By DAVID DUPONT
BG Independent News
In 2004, singer-songwriter Shane Piasecki paid for the recording of his first album with the money he received from his high school graduation. He then left Liberty Center for California and later for Nashville.
He returned to the area five years ago. In the 13 years since graduating, he’s recorded three more albums, toured as an opener for Howie Day, and spent 10 years in Nashville, where he landed a record deal and local airplay.
But the family called. He has a little son. “I can never leave again.”
But after stepping out of his managerial contract, he didn’t have a steady income either.
Piasecki is still committed to the life of a full-time artist.
Piasecki and his band The Lone Wolf Hippies will play Grounds for Thought in a concert produced by Dustin Galish and presented by BG Independent News on Sunday November 27th at 6pm.
He formed the band five years ago. Piasecki brought bassist David Morris and drummer Mark Sentle over to his home and worked on his originals.
Both have extensive experience in the Toledo music scene.
Sentle got into jazz with Gene Parker.
Morris, who attended the Toledo School for the Arts, began performing when his parents still had to drive him to performances. He performed with The Good, the Bad and the Blues when the band were finalists at the International Blues Competition.
“It’s such a fun band,” he said. “We do everything our way. We’re all kind of left-handed as people and musicians.”
You can play “authentic covers” and many originals by Piasecki.
Given that his previous publisher owned half of much of his existing catalogue. Piasecki set about writing a new book. The band also plays tunes from his earlier recordings because they are popular with his local fans.
Piasecki wants to recruit the Lone Wolf Hippies as an established touring band along the lines of Red Wanting Blue. Getting this going is difficult. The band has worked in the area and opened for Guster in Hensville.
As a full-time musician he has to keep himself busy, so he still books shows as a single. At this point his workload is squandered half with the band, half alone.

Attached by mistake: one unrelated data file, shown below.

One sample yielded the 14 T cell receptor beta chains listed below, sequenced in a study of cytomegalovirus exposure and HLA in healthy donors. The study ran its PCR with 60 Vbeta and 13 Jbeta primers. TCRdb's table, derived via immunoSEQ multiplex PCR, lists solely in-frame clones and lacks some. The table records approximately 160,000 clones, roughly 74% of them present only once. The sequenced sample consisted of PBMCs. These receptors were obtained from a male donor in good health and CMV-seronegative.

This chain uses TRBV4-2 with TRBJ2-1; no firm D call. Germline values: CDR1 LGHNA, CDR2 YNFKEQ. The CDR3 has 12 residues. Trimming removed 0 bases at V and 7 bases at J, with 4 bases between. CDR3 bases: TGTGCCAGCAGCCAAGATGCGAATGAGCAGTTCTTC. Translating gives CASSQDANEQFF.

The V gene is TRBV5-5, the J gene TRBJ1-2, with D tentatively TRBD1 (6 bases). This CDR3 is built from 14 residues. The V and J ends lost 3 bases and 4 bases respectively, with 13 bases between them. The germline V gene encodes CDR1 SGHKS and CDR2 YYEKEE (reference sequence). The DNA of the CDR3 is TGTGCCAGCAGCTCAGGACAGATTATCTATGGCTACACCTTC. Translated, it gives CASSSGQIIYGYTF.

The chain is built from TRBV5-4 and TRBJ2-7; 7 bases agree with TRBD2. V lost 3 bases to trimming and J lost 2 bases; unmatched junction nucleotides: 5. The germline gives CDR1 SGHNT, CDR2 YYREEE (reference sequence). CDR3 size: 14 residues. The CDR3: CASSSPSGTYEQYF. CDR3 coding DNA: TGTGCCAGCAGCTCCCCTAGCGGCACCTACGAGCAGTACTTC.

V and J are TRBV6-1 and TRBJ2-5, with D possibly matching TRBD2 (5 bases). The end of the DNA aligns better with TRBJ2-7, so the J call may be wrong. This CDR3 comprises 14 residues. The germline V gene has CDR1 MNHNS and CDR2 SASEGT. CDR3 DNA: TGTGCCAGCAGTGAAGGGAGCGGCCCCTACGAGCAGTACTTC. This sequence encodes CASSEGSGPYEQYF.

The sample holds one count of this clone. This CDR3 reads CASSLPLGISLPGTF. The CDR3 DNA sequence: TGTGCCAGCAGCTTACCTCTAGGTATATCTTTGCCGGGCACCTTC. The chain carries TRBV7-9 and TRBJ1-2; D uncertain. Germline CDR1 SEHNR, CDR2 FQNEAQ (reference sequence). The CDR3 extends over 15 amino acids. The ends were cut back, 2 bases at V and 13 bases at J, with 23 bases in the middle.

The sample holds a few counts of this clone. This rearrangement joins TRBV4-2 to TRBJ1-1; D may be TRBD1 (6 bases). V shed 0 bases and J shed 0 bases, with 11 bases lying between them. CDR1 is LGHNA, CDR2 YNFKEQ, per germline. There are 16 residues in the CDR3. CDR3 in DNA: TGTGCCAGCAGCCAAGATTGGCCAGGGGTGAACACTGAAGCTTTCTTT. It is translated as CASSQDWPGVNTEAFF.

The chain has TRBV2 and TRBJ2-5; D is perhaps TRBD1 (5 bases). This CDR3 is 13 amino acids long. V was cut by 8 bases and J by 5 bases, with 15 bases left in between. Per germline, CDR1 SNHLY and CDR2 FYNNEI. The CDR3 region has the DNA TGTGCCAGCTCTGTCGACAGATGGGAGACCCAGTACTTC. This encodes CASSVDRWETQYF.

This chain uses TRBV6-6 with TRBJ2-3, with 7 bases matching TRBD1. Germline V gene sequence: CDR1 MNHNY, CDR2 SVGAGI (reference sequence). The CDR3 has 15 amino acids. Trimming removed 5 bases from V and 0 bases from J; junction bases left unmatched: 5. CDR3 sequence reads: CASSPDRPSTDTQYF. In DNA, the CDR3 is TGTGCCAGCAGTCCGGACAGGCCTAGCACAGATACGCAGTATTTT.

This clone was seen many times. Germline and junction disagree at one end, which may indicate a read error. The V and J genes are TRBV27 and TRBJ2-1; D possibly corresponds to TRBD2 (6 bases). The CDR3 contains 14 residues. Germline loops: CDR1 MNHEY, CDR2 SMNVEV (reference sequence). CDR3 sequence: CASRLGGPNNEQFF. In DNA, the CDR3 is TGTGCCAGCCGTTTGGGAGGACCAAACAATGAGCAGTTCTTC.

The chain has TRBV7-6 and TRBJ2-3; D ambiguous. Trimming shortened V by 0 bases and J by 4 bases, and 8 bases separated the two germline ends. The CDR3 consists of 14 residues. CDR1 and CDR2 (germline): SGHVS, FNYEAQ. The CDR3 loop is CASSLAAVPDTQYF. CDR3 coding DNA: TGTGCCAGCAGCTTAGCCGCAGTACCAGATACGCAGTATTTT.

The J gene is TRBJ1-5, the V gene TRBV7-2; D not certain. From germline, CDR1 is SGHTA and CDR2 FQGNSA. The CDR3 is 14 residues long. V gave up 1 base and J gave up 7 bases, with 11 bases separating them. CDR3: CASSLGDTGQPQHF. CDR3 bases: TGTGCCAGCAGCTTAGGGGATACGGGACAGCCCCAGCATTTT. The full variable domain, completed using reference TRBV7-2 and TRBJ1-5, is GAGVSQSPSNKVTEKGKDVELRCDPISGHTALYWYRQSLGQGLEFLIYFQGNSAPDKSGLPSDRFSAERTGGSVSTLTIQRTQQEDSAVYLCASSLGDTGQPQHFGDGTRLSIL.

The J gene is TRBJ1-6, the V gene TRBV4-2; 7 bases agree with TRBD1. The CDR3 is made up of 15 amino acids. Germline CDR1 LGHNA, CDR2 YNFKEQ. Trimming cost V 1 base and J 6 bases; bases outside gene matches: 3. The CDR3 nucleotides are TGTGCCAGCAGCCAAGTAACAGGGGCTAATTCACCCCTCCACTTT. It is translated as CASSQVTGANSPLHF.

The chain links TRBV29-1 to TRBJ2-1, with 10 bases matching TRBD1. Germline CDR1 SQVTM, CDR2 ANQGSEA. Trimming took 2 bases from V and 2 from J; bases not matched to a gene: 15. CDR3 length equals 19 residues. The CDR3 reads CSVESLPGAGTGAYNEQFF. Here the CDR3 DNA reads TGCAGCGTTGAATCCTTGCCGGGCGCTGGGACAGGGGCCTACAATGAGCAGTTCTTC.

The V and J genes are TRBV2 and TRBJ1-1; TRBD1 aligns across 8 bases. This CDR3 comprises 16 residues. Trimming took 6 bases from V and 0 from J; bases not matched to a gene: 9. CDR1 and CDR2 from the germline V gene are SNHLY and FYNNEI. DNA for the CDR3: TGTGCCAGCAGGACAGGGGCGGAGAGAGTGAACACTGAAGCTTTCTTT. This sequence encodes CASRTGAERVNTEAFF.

“I write every day,” he says. “It’s just like a spark flew through my head.”
He works out problems with relationships and personal growth. As soon as he finishes one song, he starts the next one. He learns something from everyone.
Recently, he said, he met with a group of older men who meet regularly for coffee and talks at his hometown of Liberty Center. Piasecki came with the desire to write a song that would connect with them. “It is important to me that the elders understand me.”
He has also benefited from collaborating with his musical elders. In Nashville, he records with bassist Dave Roe, who played in Johnny Cash’s last band. Roe paired him with top-notch session players in Nashville. This also affected his songwriting. “I try to keep it clear and simple for these guys.”
Whether it’s country, blue rock or jazz, he said he “respects the songwriters and legends” who came before him.
The Lone Wolf Hippies haven’t released a record yet. They went to Nashville and Detroit for sessions. Piasecki thinks Detroit is the best place for him to establish himself and his band.
“In Nashville, I was more of a Detroit artist,” he said. “They liked my edge but I was a little too nervous.” He didn’t want producers to interfere with his songs. “It’s a big deal in Nashville.”
At this point he has three hours of material. “If we find a studio we love, we’ll have 40 original songs.”
The trio are delighted to be booked at Grounds in a series reviving the coffeehouse’s tradition of hosting live music, disrupted by the pandemic. Piasecki lived in Bowling Green for a time and, like his bandmates, played in bars around town. “We can all say that BG is a part of us.”